In preparation for the 34th anniversary of the Supreme Court’s Roe v. Wade decision, The New York Times Sunday Magazine had a lengthy feature on how post-abortion syndrome doesn’t exist. I’m sure you are as shocked as I am that the paper would come down quickly and easily on this side of the debate.
Emily Bazelon of Slate penned the piece. She has written for Mother Jones, too! Just like Jack Hitt, who wrote a previous (problematic) abortion story for the magazine. One of Bazelon’s stories for that magazine was — wait for it — against a feminist pro-life group. Seriously, if anyone wants to write for The New York Times Sunday Magazine, bolster your leftist credentials. Mother Jones seems to be the surest fire stop on your path.
Also, Emily Bazelon is Betty Friedan‘s cousin. I love it. A sample of the evenhanded perspective of the author:
Abortion-recovery counselors like [Rhonda] Arias could focus on why women don’t have the material or social support they need to continue pregnancies they might not want to end. They could call for improving the circumstances of women’s lives in order to reduce the number of abortions. Instead they are working to change laws to restrict and ban abortion.
See, pro-lifers don’t really care about women.
Anyway, the piece is long but not terribly illuminating. What pro-lifers are going to read such lines and feel their perspective is being given the benefit of the doubt? What pro-choicers will read the same without feeling a sense of self-satisfaction? What has been gained by that little swipe that is, in my experience, completely inaccurate in any case?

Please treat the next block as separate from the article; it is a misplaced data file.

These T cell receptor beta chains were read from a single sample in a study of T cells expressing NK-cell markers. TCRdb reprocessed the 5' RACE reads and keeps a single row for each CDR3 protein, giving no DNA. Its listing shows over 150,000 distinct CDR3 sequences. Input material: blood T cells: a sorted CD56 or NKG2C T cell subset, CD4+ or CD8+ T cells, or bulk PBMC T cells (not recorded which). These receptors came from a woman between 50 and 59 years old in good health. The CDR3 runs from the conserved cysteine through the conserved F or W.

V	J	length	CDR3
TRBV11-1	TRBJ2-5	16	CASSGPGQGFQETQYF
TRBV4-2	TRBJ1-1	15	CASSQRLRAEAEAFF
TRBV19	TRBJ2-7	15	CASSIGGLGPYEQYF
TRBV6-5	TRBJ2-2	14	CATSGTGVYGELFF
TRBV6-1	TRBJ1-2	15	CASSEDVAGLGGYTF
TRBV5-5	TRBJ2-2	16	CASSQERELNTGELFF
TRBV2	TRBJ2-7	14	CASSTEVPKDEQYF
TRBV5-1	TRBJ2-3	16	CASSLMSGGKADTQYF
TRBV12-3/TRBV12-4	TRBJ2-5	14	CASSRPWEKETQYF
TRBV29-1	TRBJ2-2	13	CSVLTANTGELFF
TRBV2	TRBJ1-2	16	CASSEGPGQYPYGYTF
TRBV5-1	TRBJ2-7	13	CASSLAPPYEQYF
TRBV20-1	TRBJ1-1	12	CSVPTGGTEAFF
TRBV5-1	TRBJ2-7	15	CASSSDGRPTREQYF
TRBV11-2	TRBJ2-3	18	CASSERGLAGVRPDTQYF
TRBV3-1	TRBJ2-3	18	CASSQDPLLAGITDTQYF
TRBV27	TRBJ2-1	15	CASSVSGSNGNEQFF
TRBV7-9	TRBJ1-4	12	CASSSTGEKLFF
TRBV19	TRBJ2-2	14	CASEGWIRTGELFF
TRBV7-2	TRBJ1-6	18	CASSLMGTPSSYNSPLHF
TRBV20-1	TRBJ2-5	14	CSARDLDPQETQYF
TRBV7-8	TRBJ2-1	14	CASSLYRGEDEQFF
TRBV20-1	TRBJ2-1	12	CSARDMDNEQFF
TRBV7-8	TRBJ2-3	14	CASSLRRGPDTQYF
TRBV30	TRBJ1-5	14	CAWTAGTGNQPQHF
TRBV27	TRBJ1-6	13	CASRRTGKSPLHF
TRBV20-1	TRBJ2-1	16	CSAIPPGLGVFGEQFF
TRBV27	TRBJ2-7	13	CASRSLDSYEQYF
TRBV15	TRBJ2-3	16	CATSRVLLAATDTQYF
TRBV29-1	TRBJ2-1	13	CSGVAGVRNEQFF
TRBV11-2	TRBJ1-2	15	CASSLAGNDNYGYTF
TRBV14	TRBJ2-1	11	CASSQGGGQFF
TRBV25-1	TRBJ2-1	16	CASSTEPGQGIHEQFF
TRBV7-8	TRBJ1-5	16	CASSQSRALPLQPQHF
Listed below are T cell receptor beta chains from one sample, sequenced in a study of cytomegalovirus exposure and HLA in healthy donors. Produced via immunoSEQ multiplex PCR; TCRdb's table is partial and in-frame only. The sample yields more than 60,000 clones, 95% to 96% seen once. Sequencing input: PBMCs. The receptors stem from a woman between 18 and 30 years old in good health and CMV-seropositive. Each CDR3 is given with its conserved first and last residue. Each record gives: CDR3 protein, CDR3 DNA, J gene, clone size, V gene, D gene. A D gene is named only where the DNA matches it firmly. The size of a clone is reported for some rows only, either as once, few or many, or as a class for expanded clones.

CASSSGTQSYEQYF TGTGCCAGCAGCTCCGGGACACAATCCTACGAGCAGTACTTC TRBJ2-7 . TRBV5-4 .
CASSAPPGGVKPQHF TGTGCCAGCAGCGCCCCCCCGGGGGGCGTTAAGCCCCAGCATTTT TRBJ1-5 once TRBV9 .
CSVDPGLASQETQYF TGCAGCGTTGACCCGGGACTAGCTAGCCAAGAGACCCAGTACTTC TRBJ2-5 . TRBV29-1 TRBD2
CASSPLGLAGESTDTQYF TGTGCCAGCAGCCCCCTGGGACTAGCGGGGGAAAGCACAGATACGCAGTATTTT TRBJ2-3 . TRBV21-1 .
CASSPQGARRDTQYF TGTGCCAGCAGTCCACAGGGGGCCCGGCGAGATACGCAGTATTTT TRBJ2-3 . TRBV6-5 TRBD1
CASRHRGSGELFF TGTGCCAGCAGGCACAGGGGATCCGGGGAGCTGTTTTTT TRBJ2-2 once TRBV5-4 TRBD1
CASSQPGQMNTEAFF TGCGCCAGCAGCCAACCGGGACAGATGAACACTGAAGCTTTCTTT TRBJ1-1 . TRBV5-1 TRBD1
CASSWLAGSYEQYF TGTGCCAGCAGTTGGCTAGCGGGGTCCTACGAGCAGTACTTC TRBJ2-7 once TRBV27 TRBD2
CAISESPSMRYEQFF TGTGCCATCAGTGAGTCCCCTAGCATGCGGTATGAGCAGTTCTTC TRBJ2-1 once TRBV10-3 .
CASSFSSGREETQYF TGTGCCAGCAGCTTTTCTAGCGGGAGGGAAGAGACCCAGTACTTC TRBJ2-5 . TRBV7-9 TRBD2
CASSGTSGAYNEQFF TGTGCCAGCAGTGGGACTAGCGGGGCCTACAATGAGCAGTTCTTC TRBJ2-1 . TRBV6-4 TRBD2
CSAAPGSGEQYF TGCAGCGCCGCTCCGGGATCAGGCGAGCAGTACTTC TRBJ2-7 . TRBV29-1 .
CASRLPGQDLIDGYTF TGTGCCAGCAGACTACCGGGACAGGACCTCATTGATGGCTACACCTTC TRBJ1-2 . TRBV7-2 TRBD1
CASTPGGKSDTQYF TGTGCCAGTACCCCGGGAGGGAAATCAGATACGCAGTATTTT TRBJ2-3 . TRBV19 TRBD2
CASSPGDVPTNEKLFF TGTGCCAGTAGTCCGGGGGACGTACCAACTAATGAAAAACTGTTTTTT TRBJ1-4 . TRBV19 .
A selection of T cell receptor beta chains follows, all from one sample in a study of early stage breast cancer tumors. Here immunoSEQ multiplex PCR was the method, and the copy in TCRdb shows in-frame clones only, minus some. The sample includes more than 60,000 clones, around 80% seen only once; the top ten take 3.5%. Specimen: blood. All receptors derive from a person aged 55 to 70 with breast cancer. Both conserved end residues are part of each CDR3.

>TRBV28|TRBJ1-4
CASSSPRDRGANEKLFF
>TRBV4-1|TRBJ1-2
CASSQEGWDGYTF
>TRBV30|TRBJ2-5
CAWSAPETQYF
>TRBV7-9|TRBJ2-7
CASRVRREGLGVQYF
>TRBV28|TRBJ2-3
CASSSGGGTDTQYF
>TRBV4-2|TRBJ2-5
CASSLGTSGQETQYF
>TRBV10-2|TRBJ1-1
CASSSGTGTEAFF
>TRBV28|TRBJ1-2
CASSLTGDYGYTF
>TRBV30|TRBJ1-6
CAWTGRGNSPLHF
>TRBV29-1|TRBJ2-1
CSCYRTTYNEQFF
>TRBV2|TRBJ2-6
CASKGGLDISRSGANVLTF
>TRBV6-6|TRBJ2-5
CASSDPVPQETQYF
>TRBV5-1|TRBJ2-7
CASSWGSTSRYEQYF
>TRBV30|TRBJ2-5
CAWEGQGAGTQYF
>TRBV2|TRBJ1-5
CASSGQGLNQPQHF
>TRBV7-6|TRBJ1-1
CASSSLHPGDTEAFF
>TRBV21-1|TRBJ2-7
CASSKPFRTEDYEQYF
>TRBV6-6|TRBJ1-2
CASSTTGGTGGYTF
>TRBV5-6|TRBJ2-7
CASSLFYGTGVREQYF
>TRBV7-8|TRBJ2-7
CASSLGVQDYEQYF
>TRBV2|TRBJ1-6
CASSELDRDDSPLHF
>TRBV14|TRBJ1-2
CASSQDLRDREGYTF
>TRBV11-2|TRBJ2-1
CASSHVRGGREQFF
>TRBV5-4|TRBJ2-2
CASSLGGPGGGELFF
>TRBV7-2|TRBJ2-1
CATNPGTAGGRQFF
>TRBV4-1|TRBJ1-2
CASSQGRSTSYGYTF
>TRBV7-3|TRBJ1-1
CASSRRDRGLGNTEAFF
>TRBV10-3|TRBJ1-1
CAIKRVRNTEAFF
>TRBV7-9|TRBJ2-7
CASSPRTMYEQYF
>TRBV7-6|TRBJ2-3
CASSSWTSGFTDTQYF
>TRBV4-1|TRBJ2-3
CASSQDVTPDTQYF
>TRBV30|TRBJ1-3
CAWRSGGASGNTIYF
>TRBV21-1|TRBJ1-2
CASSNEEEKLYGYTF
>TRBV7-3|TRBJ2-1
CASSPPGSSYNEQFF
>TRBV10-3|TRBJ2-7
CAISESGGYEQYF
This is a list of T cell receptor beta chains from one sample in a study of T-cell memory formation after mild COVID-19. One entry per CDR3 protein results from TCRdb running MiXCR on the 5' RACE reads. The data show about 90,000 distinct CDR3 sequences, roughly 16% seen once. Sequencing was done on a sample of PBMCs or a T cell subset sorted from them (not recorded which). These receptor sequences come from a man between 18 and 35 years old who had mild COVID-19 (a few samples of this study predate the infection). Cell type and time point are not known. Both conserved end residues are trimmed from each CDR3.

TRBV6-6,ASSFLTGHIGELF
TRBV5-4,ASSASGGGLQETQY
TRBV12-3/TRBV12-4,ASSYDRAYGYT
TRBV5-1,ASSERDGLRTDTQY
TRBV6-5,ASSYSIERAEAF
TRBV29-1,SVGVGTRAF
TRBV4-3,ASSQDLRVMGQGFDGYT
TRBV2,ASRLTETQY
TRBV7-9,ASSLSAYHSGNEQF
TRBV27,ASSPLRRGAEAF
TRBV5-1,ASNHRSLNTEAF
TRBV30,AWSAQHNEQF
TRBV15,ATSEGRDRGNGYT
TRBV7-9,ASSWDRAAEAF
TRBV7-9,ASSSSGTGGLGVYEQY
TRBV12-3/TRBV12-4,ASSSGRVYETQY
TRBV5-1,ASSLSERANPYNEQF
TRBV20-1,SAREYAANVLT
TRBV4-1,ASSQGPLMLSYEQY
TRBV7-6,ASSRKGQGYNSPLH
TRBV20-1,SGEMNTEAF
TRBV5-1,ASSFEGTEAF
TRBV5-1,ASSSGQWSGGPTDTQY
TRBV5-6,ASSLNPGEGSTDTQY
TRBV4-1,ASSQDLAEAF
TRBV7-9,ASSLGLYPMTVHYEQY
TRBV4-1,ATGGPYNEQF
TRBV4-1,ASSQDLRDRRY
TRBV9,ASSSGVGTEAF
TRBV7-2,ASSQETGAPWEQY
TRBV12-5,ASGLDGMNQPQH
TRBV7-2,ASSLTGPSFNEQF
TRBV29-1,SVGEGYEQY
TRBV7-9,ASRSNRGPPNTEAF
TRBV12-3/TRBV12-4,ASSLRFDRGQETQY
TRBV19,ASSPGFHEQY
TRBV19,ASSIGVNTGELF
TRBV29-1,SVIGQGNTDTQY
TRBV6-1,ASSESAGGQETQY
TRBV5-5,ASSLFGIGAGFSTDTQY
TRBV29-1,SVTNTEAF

Bazelon tracks precisely one woman — Rhonda Arias — who says abortion was bad for her — and only very lightly, in the context of how the same woman now is an evangelical minister who counsels and ministers to other post-abortive women in prison. She gives lots of details about the woman — her past abortions, her preaching style, her emotional religiosity, her messed up childhood, etc. — and yet because the perspective of the author is so clear, it makes it hard to trust that her descriptions are in good faith. Rather, I kept wondering why this was the woman Bazelon chose as her lead/only anecdote. Bazelon also mentions the religious affiliations, mostly Roman Catholic, of many of those working to counsel women after their abortions.
What annoys me more than anything in abortion coverage is how the stories are always so political. This story is entirely political — about the politics of the abortion movement and (without realizing it, it seems) about the politics of the science surrounding whether post-abortion syndrome exists. And the reporter takes precisely the angle you would expect from The New York Times Sunday Magazine. I’ll note that it’s not the same angle I’d expect from the daily Times.